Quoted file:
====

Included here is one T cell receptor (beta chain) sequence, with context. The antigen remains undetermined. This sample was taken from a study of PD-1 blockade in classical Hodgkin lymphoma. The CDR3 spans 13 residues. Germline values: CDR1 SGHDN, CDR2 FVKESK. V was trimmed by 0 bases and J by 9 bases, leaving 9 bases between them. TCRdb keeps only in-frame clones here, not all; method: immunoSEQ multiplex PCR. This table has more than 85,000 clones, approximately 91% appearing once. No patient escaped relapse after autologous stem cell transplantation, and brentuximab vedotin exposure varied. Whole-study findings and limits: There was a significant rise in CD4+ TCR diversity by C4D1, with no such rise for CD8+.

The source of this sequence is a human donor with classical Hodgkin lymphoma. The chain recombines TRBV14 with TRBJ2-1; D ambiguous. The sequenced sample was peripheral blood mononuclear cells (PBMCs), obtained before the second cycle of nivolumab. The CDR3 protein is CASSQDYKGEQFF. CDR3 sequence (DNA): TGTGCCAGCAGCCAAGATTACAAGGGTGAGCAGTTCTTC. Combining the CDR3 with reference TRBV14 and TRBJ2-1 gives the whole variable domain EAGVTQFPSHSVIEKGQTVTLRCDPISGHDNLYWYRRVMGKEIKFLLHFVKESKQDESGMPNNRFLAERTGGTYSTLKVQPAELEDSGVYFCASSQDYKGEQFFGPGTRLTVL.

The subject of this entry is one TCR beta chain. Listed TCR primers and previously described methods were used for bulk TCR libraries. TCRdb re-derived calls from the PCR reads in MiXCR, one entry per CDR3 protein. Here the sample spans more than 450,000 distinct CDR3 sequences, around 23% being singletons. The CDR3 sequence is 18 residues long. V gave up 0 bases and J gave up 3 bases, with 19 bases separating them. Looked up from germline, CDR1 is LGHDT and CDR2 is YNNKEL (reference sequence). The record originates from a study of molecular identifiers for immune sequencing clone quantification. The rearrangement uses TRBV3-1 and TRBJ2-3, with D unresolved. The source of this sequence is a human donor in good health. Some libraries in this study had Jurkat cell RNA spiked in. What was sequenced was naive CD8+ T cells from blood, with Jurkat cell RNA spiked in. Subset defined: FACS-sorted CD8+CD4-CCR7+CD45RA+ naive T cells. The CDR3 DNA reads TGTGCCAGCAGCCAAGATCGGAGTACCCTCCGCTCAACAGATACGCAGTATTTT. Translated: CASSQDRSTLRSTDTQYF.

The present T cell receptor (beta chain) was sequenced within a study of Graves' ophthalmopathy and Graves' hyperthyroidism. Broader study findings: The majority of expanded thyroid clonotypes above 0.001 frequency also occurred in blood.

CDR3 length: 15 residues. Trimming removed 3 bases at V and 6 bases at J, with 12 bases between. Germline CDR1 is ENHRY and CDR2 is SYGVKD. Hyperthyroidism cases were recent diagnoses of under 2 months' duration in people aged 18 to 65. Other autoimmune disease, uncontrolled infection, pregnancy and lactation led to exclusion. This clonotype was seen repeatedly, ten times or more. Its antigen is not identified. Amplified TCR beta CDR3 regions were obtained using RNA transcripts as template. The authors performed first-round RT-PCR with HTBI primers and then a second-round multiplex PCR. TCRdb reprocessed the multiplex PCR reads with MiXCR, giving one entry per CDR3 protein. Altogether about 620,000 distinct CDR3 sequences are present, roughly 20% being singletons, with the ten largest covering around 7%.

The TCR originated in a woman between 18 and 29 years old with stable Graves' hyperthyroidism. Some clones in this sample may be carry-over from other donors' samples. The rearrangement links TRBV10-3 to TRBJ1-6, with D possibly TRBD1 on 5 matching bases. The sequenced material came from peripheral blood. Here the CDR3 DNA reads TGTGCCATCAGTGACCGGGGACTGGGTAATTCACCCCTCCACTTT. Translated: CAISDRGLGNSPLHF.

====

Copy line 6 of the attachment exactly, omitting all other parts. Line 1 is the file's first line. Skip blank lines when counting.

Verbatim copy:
The TCR originated in a woman between 18 and 29 years old with stable Graves' hyperthyroidism. Some clones in this sample may be carry-over from other donors' samples. The rearrangement links TRBV10-3 to TRBJ1-6, with D possibly TRBD1 on 5 matching bases. The sequenced material came from peripheral blood. Here the CDR3 DNA reads TGTGCCATCAGTGACCGGGGACTGGGTAATTCACCCCTCCACTTT. Translated: CAISDRGLGNSPLHF.